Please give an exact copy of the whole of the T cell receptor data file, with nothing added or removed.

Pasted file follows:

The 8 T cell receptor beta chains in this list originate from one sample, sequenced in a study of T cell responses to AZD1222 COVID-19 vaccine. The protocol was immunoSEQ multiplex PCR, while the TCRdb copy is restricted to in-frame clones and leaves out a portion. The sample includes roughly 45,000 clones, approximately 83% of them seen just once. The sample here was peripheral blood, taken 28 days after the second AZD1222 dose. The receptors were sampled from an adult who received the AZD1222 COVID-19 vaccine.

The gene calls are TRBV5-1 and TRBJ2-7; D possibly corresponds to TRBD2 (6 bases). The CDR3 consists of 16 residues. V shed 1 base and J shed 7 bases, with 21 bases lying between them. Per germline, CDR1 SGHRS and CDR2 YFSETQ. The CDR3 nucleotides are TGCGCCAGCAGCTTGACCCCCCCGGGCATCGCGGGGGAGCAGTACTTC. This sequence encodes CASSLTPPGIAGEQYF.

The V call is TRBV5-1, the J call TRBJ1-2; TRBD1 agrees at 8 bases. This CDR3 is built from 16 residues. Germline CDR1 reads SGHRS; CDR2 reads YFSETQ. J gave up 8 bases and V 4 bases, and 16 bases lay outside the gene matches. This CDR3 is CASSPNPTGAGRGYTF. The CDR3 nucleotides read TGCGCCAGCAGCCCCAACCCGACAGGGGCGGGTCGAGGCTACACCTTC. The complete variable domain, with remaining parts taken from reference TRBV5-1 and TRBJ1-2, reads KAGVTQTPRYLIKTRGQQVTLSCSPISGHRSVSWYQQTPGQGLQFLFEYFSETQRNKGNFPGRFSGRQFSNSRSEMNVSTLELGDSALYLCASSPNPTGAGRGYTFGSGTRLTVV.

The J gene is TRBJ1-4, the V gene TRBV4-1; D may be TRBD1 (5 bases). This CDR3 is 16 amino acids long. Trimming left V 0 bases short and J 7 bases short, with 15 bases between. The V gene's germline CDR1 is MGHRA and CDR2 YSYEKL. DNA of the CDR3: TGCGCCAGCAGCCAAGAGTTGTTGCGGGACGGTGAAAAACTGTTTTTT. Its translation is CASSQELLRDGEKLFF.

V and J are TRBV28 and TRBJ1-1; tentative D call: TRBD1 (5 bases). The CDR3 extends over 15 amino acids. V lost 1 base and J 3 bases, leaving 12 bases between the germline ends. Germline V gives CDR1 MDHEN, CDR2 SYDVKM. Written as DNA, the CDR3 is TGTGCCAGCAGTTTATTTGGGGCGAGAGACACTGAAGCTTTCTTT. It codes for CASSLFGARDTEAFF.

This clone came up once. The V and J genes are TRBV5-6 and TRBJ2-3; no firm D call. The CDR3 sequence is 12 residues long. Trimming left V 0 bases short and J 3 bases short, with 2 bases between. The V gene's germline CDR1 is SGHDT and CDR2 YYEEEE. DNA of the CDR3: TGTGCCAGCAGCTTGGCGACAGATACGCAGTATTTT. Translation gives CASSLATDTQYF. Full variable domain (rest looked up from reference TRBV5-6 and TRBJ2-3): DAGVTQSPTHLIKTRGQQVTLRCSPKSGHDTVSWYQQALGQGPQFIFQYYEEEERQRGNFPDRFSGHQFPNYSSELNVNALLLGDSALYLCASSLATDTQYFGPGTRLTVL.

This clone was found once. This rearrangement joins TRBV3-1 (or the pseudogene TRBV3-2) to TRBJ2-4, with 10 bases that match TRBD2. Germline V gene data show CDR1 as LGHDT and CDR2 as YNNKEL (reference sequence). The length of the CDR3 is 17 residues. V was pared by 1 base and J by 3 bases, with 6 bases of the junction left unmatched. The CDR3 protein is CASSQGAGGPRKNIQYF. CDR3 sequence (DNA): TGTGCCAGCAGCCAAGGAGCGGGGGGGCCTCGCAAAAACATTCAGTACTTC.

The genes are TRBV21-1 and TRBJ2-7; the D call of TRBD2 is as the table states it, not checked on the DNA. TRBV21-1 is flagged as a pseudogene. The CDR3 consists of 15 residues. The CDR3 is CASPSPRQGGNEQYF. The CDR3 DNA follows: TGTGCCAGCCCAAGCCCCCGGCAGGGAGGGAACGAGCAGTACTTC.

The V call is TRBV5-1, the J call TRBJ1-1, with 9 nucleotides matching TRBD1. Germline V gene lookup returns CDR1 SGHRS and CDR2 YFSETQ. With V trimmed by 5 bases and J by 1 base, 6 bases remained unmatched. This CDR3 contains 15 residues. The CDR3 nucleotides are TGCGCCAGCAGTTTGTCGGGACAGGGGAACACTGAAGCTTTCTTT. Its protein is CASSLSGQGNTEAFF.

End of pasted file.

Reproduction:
The 8 T cell receptor beta chains in this list originate from one sample, sequenced in a study of T cell responses to AZD1222 COVID-19 vaccine. The protocol was immunoSEQ multiplex PCR, while the TCRdb copy is restricted to in-frame clones and leaves out a portion. The sample includes roughly 45,000 clones, approximately 83% of them seen just once. The sample here was peripheral blood, taken 28 days after the second AZD1222 dose. The receptors were sampled from an adult who received the AZD1222 COVID-19 vaccine.

The gene calls are TRBV5-1 and TRBJ2-7; D possibly corresponds to TRBD2 (6 bases). The CDR3 consists of 16 residues. V shed 1 base and J shed 7 bases, with 21 bases lying between them. Per germline, CDR1 SGHRS and CDR2 YFSETQ. The CDR3 nucleotides are TGCGCCAGCAGCTTGACCCCCCCGGGCATCGCGGGGGAGCAGTACTTC. This sequence encodes CASSLTPPGIAGEQYF.

The V call is TRBV5-1, the J call TRBJ1-2; TRBD1 agrees at 8 bases. This CDR3 is built from 16 residues. Germline CDR1 reads SGHRS; CDR2 reads YFSETQ. J gave up 8 bases and V 4 bases, and 16 bases lay outside the gene matches. This CDR3 is CASSPNPTGAGRGYTF. The CDR3 nucleotides read TGCGCCAGCAGCCCCAACCCGACAGGGGCGGGTCGAGGCTACACCTTC. The complete variable domain, with remaining parts taken from reference TRBV5-1 and TRBJ1-2, reads KAGVTQTPRYLIKTRGQQVTLSCSPISGHRSVSWYQQTPGQGLQFLFEYFSETQRNKGNFPGRFSGRQFSNSRSEMNVSTLELGDSALYLCASSPNPTGAGRGYTFGSGTRLTVV.

The J gene is TRBJ1-4, the V gene TRBV4-1; D may be TRBD1 (5 bases). This CDR3 is 16 amino acids long. Trimming left V 0 bases short and J 7 bases short, with 15 bases between. The V gene's germline CDR1 is MGHRA and CDR2 YSYEKL. DNA of the CDR3: TGCGCCAGCAGCCAAGAGTTGTTGCGGGACGGTGAAAAACTGTTTTTT. Its translation is CASSQELLRDGEKLFF.

V and J are TRBV28 and TRBJ1-1; tentative D call: TRBD1 (5 bases). The CDR3 extends over 15 amino acids. V lost 1 base and J 3 bases, leaving 12 bases between the germline ends. Germline V gives CDR1 MDHEN, CDR2 SYDVKM. Written as DNA, the CDR3 is TGTGCCAGCAGTTTATTTGGGGCGAGAGACACTGAAGCTTTCTTT. It codes for CASSLFGARDTEAFF.

This clone came up once. The V and J genes are TRBV5-6 and TRBJ2-3; no firm D call. The CDR3 sequence is 12 residues long. Trimming left V 0 bases short and J 3 bases short, with 2 bases between. The V gene's germline CDR1 is SGHDT and CDR2 YYEEEE. DNA of the CDR3: TGTGCCAGCAGCTTGGCGACAGATACGCAGTATTTT. Translation gives CASSLATDTQYF. Full variable domain (rest looked up from reference TRBV5-6 and TRBJ2-3): DAGVTQSPTHLIKTRGQQVTLRCSPKSGHDTVSWYQQALGQGPQFIFQYYEEEERQRGNFPDRFSGHQFPNYSSELNVNALLLGDSALYLCASSLATDTQYFGPGTRLTVL.

This clone was found once. This rearrangement joins TRBV3-1 (or the pseudogene TRBV3-2) to TRBJ2-4, with 10 bases that match TRBD2. Germline V gene data show CDR1 as LGHDT and CDR2 as YNNKEL (reference sequence). The length of the CDR3 is 17 residues. V was pared by 1 base and J by 3 bases, with 6 bases of the junction left unmatched. The CDR3 protein is CASSQGAGGPRKNIQYF. CDR3 sequence (DNA): TGTGCCAGCAGCCAAGGAGCGGGGGGGCCTCGCAAAAACATTCAGTACTTC.

The genes are TRBV21-1 and TRBJ2-7; the D call of TRBD2 is as the table states it, not checked on the DNA. TRBV21-1 is flagged as a pseudogene. The CDR3 consists of 15 residues. The CDR3 is CASPSPRQGGNEQYF. The CDR3 DNA follows: TGTGCCAGCCCAAGCCCCCGGCAGGGAGGGAACGAGCAGTACTTC.

The V call is TRBV5-1, the J call TRBJ1-1, with 9 nucleotides matching TRBD1. Germline V gene lookup returns CDR1 SGHRS and CDR2 YFSETQ. With V trimmed by 5 bases and J by 1 base, 6 bases remained unmatched. This CDR3 contains 15 residues. The CDR3 nucleotides are TGCGCCAGCAGTTTGTCGGGACAGGGGAACACTGAAGCTTTCTTT. Its protein is CASSLSGQGNTEAFF.